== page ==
The task of finding a career that combines passions for art and plants and allows a mom to be at home with her babies could seem daunting, but Nadine Honsinger created a business that would fill all of those requirements.
“I had the artistic background and the knowledge of the plants and flowers so I decided, let’s put the two together,” said Honsinger.
Green Poppy Sustainable Floral Design began less than a year ago after she attended the Community Futures program.
Out of her apartment in Nelson, Honsinger creates living art which she sells up and down Baker Street at locations like BC Wine Guys, Araya Day Spa and Maison.
It’s not uncommon to see her with her young daughter carrying baskets of flower arrangements as they make deliveries.
“I’ve got a background in fine art,” she said. “Something that I really wanted to pursue is to be an artist. I’m a painter – although I haven’t done much of it since I had my daughter.”
At a turning point in Honsinger’s life she was working as a landscaper in Guelph, Ontario.
The wear and tear of the job was getting to her and she decided to look into other opportunities.
“I ended up working at a high-end flower shop,” she said. “I realized I liked it and I asked my mentor if I had to go to school to continue. I was told the best way to learn was to stay in the industry and work in shops and have them teach you.”
Steering clear of the limitations of official floral training, Honsinger worked in floral shops in Ontario, Alberta and eventually Nelson.
“I loved it from the beginning and decided that’s what I’m going to pursue,” she said. “I realized that’s what I wanted to do and what I was passionate about was working with flowers.”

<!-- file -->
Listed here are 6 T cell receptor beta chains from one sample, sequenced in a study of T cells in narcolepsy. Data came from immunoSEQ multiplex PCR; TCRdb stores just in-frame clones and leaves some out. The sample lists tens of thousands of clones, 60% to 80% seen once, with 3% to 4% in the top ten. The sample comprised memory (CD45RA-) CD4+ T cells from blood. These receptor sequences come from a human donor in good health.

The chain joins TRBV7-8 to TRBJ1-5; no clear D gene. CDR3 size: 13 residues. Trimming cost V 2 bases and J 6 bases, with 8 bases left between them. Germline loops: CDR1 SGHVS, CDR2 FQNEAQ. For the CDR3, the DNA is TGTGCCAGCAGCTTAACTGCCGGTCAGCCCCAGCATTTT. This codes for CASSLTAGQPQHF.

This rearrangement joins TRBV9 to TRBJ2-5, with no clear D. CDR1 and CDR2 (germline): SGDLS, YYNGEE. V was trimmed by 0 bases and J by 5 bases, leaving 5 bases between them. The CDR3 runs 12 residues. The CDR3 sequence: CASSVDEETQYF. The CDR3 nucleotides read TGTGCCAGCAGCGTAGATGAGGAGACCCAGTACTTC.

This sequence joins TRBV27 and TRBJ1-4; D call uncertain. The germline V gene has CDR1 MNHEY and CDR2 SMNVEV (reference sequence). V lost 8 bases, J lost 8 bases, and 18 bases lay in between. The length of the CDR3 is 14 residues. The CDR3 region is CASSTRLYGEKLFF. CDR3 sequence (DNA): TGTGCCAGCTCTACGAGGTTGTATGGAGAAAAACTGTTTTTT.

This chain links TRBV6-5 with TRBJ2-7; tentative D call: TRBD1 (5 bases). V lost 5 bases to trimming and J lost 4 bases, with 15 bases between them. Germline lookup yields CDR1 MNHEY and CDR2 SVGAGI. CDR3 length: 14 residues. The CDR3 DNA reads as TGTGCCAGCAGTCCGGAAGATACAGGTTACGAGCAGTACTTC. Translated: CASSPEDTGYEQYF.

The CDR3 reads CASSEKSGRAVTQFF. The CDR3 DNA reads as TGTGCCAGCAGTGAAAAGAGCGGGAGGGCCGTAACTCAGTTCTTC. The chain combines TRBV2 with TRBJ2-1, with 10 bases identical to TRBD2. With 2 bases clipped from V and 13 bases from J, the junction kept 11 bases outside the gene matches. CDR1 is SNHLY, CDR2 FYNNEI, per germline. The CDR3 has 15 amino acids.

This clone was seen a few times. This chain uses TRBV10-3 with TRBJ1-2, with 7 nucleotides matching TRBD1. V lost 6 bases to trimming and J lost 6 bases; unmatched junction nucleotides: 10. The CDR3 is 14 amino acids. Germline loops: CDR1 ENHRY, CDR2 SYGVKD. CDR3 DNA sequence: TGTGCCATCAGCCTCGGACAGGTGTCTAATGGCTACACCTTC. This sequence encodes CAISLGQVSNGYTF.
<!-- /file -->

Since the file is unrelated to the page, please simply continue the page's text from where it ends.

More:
With her passion for art and flower satisfied, there was one more element that Honsinger needed to incorporate.
“I knew I had to take it eco,” she said. “I was pregnant when I was working at a flower shop A friend approached me and said ‘you’re wearing gloves right?’ and I said ‘No why would I have to wear gloves? I’m at the end of the chain except for the person who is going to purchase this bouquet. I’m sure the pesticides wouldn’t be too much of a factor.’ [The friend] told me to do some research.”
Honsinger discovered that over 175 chemicals are sprayed on flowers in greenhouses.
“I learned I had to wear gloves but I hate gloves. I like feeling the texture of the material that I’m working with,” she said. “That informed me. It has to be eco, if I’m having my daughter in this environment. I’m in a position where I can make a difference. One person can make a difference. Every person who buys a bouquet is making a difference.”
In addition to using organic flowers, Honsinger uses locally grown flowers were she can.
“I love the concept of local sustainability,” she said. “I want to promote and support those local farms that want to keep practices organic.”